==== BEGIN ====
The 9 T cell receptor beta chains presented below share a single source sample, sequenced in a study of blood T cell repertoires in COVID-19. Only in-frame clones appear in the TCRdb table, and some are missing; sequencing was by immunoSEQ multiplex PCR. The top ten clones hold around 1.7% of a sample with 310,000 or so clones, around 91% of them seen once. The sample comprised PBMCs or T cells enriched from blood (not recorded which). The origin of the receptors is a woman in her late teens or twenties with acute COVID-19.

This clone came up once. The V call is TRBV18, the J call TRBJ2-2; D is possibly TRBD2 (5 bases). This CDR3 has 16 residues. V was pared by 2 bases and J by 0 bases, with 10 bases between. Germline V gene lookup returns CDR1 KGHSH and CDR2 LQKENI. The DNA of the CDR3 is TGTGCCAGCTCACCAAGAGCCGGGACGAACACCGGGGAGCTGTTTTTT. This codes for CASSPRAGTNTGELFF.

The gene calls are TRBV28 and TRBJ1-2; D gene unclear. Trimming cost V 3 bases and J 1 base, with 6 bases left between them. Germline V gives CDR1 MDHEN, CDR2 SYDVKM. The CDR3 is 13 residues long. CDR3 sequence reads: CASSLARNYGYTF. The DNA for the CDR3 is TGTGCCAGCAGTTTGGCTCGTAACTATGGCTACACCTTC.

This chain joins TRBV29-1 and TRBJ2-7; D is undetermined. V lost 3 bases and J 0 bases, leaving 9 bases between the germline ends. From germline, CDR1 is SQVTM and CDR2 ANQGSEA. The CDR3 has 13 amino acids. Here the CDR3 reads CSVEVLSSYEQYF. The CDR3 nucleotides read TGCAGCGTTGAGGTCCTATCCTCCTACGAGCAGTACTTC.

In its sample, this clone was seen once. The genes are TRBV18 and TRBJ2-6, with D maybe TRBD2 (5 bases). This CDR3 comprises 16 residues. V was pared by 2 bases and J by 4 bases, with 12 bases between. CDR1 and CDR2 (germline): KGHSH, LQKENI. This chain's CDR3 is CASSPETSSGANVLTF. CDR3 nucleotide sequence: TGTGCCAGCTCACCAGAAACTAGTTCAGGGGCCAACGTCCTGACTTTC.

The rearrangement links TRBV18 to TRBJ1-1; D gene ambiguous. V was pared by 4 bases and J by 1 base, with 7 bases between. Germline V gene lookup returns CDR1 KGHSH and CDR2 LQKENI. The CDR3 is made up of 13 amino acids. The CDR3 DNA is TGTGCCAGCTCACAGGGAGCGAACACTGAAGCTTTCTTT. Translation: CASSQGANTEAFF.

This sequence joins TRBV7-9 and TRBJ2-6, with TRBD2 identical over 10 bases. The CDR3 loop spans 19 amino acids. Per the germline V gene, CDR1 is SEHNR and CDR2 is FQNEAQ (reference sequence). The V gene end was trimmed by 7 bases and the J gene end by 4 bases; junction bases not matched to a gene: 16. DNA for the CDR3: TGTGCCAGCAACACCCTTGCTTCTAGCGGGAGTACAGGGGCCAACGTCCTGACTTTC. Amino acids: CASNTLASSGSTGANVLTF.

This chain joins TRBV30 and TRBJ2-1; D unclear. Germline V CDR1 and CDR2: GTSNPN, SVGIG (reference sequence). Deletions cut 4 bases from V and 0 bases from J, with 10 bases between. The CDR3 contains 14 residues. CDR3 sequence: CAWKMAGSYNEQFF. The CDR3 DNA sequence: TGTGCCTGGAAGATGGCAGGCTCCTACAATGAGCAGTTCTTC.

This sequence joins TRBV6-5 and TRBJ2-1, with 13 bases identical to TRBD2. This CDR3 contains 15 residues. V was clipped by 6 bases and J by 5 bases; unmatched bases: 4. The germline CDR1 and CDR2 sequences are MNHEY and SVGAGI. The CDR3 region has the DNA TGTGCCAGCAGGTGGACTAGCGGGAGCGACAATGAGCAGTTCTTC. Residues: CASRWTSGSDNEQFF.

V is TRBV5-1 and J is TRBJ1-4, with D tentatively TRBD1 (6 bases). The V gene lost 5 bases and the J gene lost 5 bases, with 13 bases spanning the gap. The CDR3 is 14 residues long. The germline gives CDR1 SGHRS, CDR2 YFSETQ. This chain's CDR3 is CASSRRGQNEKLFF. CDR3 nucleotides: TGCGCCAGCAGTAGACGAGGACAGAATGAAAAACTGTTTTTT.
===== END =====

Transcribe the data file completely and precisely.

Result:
The 9 T cell receptor beta chains presented below share a single source sample, sequenced in a study of blood T cell repertoires in COVID-19. Only in-frame clones appear in the TCRdb table, and some are missing; sequencing was by immunoSEQ multiplex PCR. The top ten clones hold around 1.7% of a sample with 310,000 or so clones, around 91% of them seen once. The sample comprised PBMCs or T cells enriched from blood (not recorded which). The origin of the receptors is a woman in her late teens or twenties with acute COVID-19.

This clone came up once. The V call is TRBV18, the J call TRBJ2-2; D is possibly TRBD2 (5 bases). This CDR3 has 16 residues. V was pared by 2 bases and J by 0 bases, with 10 bases between. Germline V gene lookup returns CDR1 KGHSH and CDR2 LQKENI. The DNA of the CDR3 is TGTGCCAGCTCACCAAGAGCCGGGACGAACACCGGGGAGCTGTTTTTT. This codes for CASSPRAGTNTGELFF.

The gene calls are TRBV28 and TRBJ1-2; D gene unclear. Trimming cost V 3 bases and J 1 base, with 6 bases left between them. Germline V gives CDR1 MDHEN, CDR2 SYDVKM. The CDR3 is 13 residues long. CDR3 sequence reads: CASSLARNYGYTF. The DNA for the CDR3 is TGTGCCAGCAGTTTGGCTCGTAACTATGGCTACACCTTC.

This chain joins TRBV29-1 and TRBJ2-7; D is undetermined. V lost 3 bases and J 0 bases, leaving 9 bases between the germline ends. From germline, CDR1 is SQVTM and CDR2 ANQGSEA. The CDR3 has 13 amino acids. Here the CDR3 reads CSVEVLSSYEQYF. The CDR3 nucleotides read TGCAGCGTTGAGGTCCTATCCTCCTACGAGCAGTACTTC.

In its sample, this clone was seen once. The genes are TRBV18 and TRBJ2-6, with D maybe TRBD2 (5 bases). This CDR3 comprises 16 residues. V was pared by 2 bases and J by 4 bases, with 12 bases between. CDR1 and CDR2 (germline): KGHSH, LQKENI. This chain's CDR3 is CASSPETSSGANVLTF. CDR3 nucleotide sequence: TGTGCCAGCTCACCAGAAACTAGTTCAGGGGCCAACGTCCTGACTTTC.

The rearrangement links TRBV18 to TRBJ1-1; D gene ambiguous. V was pared by 4 bases and J by 1 base, with 7 bases between. Germline V gene lookup returns CDR1 KGHSH and CDR2 LQKENI. The CDR3 is made up of 13 amino acids. The CDR3 DNA is TGTGCCAGCTCACAGGGAGCGAACACTGAAGCTTTCTTT. Translation: CASSQGANTEAFF.

This sequence joins TRBV7-9 and TRBJ2-6, with TRBD2 identical over 10 bases. The CDR3 loop spans 19 amino acids. Per the germline V gene, CDR1 is SEHNR and CDR2 is FQNEAQ (reference sequence). The V gene end was trimmed by 7 bases and the J gene end by 4 bases; junction bases not matched to a gene: 16. DNA for the CDR3: TGTGCCAGCAACACCCTTGCTTCTAGCGGGAGTACAGGGGCCAACGTCCTGACTTTC. Amino acids: CASNTLASSGSTGANVLTF.

This chain joins TRBV30 and TRBJ2-1; D unclear. Germline V CDR1 and CDR2: GTSNPN, SVGIG (reference sequence). Deletions cut 4 bases from V and 0 bases from J, with 10 bases between. The CDR3 contains 14 residues. CDR3 sequence: CAWKMAGSYNEQFF. The CDR3 DNA sequence: TGTGCCTGGAAGATGGCAGGCTCCTACAATGAGCAGTTCTTC.

This sequence joins TRBV6-5 and TRBJ2-1, with 13 bases identical to TRBD2. This CDR3 contains 15 residues. V was clipped by 6 bases and J by 5 bases; unmatched bases: 4. The germline CDR1 and CDR2 sequences are MNHEY and SVGAGI. The CDR3 region has the DNA TGTGCCAGCAGGTGGACTAGCGGGAGCGACAATGAGCAGTTCTTC. Residues: CASRWTSGSDNEQFF.

V is TRBV5-1 and J is TRBJ1-4, with D tentatively TRBD1 (6 bases). The V gene lost 5 bases and the J gene lost 5 bases, with 13 bases spanning the gap. The CDR3 is 14 residues long. The germline gives CDR1 SGHRS, CDR2 YFSETQ. This chain's CDR3 is CASSRRGQNEKLFF. CDR3 nucleotides: TGCGCCAGCAGTAGACGAGGACAGAATGAAAAACTGTTTTTT.